In Montalcino, where only Sangiovese is permitted, producers have also shunned the illicit use of foreign varieties and the wines have never been better because of it. Helped out by a good run of vintages, as well.

Elsewhere, there are still gems to be discovered. San Gimignano is home to the only major DOCG for white wines, yet its planting of its traditional variety, Vernaccia di San Gimignano are on the wane, but not at Castello di Montaùto who still champion this variety.

The Tuscan Coast is still the hotbed for innovation, unlike other bits of Tuscany it is the international varieties that thrive and make the best wines, with the occasional exception

The Sub-Region 

Brunello di Montalcino

Brunello di Montalcino

Brunello di Montalcino vies with Barolo and Barbaresco as Italy’s greatest wine producing zone. Montalcino is a viticultural zone which surrounds the mediaeval hilltop town of Montalcino itself. There are a few styles of wine produced here, but it is for the Brunello that fine wine drinkers all over the world beat a path to. Rosso di Montalcino is its sibling which is also made from 100% Sangiovese (locally known as Brunello), but released a little earlier than the mandatory 5 years following harvest date for Brunello itself.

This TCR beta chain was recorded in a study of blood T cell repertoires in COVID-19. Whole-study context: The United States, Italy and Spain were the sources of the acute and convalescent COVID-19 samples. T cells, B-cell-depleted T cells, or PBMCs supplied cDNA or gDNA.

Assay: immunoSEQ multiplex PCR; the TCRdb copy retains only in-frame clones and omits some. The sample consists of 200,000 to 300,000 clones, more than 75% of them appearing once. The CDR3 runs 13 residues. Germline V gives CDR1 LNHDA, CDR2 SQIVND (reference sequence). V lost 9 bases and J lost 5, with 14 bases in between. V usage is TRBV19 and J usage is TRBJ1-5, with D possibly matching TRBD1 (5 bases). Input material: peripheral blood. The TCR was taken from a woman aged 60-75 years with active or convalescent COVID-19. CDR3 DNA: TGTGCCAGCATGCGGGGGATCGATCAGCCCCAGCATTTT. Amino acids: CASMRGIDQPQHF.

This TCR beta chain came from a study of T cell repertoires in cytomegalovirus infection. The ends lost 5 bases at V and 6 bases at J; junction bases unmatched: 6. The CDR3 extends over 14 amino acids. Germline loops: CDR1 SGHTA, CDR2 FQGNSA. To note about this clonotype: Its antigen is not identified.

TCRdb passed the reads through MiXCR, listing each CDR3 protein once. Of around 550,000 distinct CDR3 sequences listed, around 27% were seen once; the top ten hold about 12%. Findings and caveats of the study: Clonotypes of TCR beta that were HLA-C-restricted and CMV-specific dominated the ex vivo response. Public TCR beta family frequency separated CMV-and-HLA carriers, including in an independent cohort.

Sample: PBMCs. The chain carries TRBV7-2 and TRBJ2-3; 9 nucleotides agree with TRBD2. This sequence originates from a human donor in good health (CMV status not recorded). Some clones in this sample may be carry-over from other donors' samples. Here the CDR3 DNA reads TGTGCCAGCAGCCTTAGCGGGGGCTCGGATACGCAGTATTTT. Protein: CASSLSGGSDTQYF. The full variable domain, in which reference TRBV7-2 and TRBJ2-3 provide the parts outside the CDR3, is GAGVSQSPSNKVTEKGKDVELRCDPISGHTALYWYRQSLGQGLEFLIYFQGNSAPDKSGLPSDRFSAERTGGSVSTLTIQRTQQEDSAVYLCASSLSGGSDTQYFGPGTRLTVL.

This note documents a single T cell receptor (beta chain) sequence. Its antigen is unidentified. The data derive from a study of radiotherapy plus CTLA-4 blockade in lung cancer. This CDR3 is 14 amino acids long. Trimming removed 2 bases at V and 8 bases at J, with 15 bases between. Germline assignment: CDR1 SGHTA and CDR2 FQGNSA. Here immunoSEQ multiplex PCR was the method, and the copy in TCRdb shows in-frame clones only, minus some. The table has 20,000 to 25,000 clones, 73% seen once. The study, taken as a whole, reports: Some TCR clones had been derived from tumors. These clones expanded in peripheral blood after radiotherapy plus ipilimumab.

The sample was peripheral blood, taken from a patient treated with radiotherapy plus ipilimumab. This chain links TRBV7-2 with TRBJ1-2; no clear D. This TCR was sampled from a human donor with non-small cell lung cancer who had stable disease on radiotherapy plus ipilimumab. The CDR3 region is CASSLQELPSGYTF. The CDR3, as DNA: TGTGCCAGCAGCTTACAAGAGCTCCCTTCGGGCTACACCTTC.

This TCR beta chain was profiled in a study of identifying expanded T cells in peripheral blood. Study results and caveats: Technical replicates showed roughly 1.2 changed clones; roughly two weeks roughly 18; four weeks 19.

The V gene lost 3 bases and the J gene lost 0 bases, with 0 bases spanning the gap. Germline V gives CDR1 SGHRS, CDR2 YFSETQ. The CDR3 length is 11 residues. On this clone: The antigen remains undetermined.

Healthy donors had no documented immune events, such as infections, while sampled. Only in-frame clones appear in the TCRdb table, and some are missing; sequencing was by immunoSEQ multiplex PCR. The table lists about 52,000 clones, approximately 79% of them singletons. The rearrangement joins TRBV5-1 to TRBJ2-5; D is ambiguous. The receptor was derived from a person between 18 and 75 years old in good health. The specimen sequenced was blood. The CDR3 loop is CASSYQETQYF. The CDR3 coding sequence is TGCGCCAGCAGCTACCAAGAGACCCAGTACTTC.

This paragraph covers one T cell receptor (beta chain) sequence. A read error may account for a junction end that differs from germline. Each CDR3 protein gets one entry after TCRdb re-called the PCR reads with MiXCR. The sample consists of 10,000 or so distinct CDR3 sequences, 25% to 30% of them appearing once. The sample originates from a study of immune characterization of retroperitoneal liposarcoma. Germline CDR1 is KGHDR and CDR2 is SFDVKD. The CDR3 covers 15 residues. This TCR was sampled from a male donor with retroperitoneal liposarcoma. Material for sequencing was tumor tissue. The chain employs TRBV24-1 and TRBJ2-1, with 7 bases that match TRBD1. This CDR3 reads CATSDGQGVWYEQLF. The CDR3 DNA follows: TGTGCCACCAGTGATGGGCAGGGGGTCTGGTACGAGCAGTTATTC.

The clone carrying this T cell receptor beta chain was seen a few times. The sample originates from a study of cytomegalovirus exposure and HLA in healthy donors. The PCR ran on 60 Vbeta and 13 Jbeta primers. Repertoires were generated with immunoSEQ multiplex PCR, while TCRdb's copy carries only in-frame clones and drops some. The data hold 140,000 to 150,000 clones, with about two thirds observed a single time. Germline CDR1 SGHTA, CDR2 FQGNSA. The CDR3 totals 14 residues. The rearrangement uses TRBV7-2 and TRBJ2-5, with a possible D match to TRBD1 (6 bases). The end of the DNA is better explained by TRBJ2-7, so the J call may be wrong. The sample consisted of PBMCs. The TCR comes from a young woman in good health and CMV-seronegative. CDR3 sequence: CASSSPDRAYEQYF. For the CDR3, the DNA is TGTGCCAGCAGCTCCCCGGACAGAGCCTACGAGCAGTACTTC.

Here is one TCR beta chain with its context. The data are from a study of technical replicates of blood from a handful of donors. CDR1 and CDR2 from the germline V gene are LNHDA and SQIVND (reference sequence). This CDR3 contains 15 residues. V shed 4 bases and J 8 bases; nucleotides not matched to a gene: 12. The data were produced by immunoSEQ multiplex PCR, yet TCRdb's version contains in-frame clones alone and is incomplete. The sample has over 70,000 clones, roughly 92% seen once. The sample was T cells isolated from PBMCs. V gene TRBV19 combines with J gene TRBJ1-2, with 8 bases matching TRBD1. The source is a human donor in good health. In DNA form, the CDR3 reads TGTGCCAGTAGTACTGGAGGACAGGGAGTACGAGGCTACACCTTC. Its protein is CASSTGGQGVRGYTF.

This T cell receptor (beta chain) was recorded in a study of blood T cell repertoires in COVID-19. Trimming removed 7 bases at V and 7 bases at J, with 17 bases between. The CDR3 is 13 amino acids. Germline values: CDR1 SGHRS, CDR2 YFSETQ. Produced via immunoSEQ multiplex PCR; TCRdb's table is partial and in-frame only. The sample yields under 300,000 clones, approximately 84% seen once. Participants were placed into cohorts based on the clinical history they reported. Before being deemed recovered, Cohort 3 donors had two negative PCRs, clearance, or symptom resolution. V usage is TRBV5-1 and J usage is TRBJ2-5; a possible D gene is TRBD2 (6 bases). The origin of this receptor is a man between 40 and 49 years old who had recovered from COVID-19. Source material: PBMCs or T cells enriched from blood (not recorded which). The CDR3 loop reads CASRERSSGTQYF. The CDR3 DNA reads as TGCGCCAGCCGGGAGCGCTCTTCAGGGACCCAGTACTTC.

The Producer

Pieve Santa Restituta

Gaja Pieve Santa Restituta

Angelo Gaja, the revered Barbaresco producer, caused quite a stir when in the early nineties he purchased land in Montalcino creating the estate of Pieve Santa Restituta. It has taken a generation for Gaja to be no longer considered an interloper, now very much firmly part of the Brunello fraternity, and one of its most vocal and active ambassadors.

The original property was 16 hectares of already-established vineyards in Tavernelle next to Gianfranco Soldera, later in 2005 adding a further 10 hectares near Torrenieri, a site they call 'Deserti'. Even more recently there are more new vineyards in Bossignano which will come on stream with the 2019 vintage.

In the early days when Gaja was still finding his way, he experimented with French oak for the Cru wines of Rennina and Sugarille with great success, but with more recent vintages he has made the switch to larger barrels and tonneaux which have less oak influence and we think the wines are even better for it.

There are three expressions of Brunello - no Rosso - produced here. The estate wine, simply called Pieve Santa Restituta is made from the younger vineyards of Deserti, and is always the first of the three to reach its window of drinking, although in most years it has very good cellaring potential. Rennina and Sugarille are what we call the Cru wines, both grown at Tavernelle. Rennina is not technically speaking a single-vineyard wine, instead made from 3 small parcels together potentially making around 15,000 bottles. Sugarille is one parcel on Montalcino's finest galestro rock formations producing the longest lived and most powerful of the three, and potentially up to 10,000 bottles.